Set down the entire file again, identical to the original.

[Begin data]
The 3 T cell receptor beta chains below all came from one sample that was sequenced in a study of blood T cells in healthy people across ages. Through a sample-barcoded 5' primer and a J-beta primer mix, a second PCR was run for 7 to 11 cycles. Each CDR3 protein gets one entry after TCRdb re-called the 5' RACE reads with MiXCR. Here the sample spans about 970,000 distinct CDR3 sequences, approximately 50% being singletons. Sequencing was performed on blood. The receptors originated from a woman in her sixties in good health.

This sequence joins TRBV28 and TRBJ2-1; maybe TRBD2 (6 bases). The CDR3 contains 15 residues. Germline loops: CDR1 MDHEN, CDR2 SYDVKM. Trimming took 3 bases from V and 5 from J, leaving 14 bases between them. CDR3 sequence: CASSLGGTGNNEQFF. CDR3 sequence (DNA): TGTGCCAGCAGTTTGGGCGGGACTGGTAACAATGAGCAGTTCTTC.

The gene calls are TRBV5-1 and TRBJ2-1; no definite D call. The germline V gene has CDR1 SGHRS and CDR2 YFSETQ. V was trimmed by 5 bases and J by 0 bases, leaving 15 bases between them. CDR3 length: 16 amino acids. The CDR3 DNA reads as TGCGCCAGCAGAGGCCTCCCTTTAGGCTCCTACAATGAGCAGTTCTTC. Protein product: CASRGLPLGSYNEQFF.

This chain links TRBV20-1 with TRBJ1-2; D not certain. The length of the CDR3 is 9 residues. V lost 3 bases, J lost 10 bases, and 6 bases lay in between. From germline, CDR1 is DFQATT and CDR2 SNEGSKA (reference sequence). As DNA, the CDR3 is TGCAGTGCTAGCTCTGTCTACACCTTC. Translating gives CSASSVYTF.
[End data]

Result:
The 3 T cell receptor beta chains below all came from one sample that was sequenced in a study of blood T cells in healthy people across ages. Through a sample-barcoded 5' primer and a J-beta primer mix, a second PCR was run for 7 to 11 cycles. Each CDR3 protein gets one entry after TCRdb re-called the 5' RACE reads with MiXCR. Here the sample spans about 970,000 distinct CDR3 sequences, approximately 50% being singletons. Sequencing was performed on blood. The receptors originated from a woman in her sixties in good health.

This sequence joins TRBV28 and TRBJ2-1; maybe TRBD2 (6 bases). The CDR3 contains 15 residues. Germline loops: CDR1 MDHEN, CDR2 SYDVKM. Trimming took 3 bases from V and 5 from J, leaving 14 bases between them. CDR3 sequence: CASSLGGTGNNEQFF. CDR3 sequence (DNA): TGTGCCAGCAGTTTGGGCGGGACTGGTAACAATGAGCAGTTCTTC.

The gene calls are TRBV5-1 and TRBJ2-1; no definite D call. The germline V gene has CDR1 SGHRS and CDR2 YFSETQ. V was trimmed by 5 bases and J by 0 bases, leaving 15 bases between them. CDR3 length: 16 amino acids. The CDR3 DNA reads as TGCGCCAGCAGAGGCCTCCCTTTAGGCTCCTACAATGAGCAGTTCTTC. Protein product: CASRGLPLGSYNEQFF.

This chain links TRBV20-1 with TRBJ1-2; D not certain. The length of the CDR3 is 9 residues. V lost 3 bases, J lost 10 bases, and 6 bases lay in between. From germline, CDR1 is DFQATT and CDR2 SNEGSKA (reference sequence). As DNA, the CDR3 is TGCAGTGCTAGCTCTGTCTACACCTTC. Translating gives CSASSVYTF.